If you import data from a GPS unit into Google Earth, you may notice a mismatch between the plotted position of a waypoint or path and the actual position. Here’s an example of that from my neighborhood:
The flag marker is where Google Earth has plotted a GPS waypoint imported as a GPX file, while the drawn line that starts at that marker ends at the actual position where the GPS position was taken. The position plotted by Google Earth is about 30 feet off from the actual position. How come? There are at least two reasons:
1. GPS Error – Even though GPS units give positions to a precision eight decimal places in latitude and longitude, corresponding to an accuracy of about a millimeter or so, the true accuracy with which you can measure a position with GPS is far poorer than that. Consumer GPS unit manufacturers commonly quote an position accuracy figure of plus or minus 15 meters; while modern units can usually achieve better accuracy in real-world use, there is still likely to be some error in the position you measure with GPS. I’ll be covering techniques and tools for maximizing the accuracy of your GPS measurements in a future series of posts; suffice it to say that I took pains to get as accurate a measurement of that position with my GPS as possible.
2. The positions in Google Earth don’t necessarily coincide with the correct position on Mother Earth. In my neighborhood, an exact geographic location shows up offset about 30 feet in Google Earth, or pretty much what we see in the picture above.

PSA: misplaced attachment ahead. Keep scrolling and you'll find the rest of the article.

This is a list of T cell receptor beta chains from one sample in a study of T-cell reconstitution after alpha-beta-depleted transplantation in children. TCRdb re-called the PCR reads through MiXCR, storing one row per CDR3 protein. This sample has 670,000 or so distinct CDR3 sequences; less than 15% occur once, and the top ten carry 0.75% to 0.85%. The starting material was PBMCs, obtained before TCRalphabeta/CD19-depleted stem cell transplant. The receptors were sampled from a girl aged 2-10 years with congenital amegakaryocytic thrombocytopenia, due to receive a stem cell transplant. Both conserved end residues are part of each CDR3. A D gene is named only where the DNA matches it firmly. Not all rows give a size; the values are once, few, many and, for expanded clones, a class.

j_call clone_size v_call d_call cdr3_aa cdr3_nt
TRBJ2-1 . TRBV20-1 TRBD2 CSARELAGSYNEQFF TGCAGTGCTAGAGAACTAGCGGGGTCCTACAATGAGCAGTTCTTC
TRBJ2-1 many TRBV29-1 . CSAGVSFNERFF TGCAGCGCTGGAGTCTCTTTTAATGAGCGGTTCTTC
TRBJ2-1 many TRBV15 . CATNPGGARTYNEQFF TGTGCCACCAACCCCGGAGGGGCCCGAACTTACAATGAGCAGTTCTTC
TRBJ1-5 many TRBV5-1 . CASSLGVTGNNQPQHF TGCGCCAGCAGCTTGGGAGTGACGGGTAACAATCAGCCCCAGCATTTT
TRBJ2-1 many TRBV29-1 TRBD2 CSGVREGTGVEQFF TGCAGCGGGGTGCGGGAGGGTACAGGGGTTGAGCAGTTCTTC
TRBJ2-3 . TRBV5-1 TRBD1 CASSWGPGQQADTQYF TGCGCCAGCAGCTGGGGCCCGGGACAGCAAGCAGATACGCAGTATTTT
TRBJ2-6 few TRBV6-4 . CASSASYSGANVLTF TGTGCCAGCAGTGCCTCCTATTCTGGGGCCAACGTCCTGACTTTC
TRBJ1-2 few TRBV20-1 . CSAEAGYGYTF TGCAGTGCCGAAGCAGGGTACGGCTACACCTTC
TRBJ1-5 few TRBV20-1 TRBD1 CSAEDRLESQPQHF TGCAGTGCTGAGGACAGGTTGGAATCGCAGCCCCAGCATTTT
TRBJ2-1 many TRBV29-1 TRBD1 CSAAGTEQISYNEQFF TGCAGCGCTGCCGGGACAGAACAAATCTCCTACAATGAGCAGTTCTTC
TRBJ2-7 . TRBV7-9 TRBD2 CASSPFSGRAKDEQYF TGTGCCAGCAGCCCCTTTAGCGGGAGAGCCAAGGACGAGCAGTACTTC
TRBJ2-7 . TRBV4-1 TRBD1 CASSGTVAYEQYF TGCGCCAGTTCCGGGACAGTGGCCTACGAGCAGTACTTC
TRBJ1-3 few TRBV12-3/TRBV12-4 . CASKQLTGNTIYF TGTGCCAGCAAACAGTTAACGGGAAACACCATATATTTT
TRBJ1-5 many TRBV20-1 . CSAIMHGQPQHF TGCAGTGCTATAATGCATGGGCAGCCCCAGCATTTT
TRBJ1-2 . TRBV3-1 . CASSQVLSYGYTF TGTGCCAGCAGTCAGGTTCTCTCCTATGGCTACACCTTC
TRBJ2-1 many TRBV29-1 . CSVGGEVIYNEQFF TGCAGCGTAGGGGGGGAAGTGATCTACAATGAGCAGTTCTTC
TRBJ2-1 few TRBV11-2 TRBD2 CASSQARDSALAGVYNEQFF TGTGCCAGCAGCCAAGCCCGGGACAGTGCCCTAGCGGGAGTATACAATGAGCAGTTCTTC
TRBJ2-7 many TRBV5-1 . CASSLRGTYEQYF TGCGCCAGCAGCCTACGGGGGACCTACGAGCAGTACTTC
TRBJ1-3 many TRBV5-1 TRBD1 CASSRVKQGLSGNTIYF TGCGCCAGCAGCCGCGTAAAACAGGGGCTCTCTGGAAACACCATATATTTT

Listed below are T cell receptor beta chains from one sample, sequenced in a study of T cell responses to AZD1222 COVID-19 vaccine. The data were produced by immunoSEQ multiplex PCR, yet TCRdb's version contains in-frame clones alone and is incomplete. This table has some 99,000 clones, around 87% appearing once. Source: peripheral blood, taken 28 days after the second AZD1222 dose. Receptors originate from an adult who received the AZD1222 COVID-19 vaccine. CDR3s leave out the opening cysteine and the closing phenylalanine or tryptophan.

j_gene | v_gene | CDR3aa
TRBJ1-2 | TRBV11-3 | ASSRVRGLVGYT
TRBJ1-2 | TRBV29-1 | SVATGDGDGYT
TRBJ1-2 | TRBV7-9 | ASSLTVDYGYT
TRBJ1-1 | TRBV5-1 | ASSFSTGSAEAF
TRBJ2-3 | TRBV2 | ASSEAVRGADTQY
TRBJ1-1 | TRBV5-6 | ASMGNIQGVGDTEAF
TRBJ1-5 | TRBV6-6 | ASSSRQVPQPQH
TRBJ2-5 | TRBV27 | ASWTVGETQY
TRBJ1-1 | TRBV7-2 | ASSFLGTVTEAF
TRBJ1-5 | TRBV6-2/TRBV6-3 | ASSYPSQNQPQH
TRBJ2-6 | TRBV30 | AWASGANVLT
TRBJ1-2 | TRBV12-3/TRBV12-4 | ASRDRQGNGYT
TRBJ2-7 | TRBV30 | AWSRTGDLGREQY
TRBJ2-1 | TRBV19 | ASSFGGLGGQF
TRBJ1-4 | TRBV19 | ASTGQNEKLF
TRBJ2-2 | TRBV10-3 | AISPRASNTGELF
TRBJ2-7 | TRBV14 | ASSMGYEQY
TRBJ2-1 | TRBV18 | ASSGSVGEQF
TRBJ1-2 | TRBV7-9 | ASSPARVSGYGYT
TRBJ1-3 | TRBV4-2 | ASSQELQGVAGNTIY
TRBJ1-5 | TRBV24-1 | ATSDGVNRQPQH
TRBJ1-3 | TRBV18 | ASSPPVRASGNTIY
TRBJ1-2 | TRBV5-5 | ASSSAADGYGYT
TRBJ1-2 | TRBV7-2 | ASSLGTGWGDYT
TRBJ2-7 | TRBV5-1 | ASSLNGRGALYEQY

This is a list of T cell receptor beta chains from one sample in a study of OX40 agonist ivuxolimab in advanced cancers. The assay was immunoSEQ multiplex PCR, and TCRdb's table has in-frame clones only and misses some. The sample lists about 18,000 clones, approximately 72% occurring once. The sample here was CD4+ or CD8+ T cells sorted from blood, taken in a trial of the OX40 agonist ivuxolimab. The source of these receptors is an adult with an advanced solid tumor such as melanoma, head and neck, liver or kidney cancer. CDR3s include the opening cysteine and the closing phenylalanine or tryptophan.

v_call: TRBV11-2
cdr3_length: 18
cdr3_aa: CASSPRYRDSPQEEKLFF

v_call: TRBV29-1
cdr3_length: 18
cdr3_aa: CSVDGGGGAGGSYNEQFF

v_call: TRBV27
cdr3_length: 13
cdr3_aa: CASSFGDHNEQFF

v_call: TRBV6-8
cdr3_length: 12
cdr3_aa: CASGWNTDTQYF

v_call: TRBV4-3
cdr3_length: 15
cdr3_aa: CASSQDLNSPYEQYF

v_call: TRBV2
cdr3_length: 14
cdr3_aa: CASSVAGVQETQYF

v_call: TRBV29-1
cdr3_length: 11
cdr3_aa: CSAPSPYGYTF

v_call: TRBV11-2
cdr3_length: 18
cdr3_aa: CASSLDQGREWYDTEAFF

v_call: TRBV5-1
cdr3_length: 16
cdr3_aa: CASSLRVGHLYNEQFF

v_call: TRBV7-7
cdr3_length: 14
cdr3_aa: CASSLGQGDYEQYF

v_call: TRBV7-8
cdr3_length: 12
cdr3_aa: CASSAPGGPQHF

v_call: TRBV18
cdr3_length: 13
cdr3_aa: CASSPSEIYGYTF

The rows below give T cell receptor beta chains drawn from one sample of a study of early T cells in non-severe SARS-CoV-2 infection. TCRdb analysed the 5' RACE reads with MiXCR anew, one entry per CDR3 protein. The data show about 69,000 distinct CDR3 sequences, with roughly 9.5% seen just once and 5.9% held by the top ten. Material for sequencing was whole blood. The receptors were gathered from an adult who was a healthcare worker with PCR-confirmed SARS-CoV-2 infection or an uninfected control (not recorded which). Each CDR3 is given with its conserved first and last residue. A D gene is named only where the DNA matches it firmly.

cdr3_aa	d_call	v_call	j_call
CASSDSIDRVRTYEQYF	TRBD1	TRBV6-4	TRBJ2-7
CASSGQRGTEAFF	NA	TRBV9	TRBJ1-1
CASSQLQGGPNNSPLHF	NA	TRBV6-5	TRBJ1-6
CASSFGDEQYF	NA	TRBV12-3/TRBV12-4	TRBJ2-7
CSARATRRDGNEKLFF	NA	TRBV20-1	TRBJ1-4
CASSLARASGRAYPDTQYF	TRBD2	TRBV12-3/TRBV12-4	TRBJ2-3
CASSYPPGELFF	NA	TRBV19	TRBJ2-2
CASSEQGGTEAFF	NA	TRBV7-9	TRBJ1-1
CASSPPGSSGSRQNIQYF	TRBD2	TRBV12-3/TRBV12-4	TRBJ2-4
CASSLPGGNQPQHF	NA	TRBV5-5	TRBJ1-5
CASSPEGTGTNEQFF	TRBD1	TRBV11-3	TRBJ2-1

So don’t expect to use GPS with Google Earth (or Google Maps) for high-precision positioning and mapping – it’s just not accurate enough for that.
A couple of other points:
* 3D Terrain – GE has terrain and the image is stretched over the terrain. The terrain is not detailed enough to be an exact match so the photo will be stretched differently.
* The image errors can be attributed to the fact Google uses a spherical WGS84 base model, not elliptical. But, more often it is due to the provider Google got the data from not accurately processing their imagery data. Google is trying to enforce better QA.
Good point about the terrain. I believe that Google Earth uses 30-meter terrain data for the US, but 90-meter for most of the rest of the world. So in areas of extreme topography, images won’t be “stretched” properly to fit the terrain. The Matterhorn in Switzerland was the classic example of this in Google Earth, but GE improved the accuracy of the elevation data there so that it renders more accurately now.
Google Earth says that it uses the standard elliptical WGS84 model:
But even the elliptical model is too simplistic, and trying to wrap data in the geographic (Plate Carree) on such a simple model of the Earths’ shape will introduce additional errors.
The realestate usefullness of the garmin and google earth combination is hindered because the huge difference in accuracy.
Who is an expert in this ?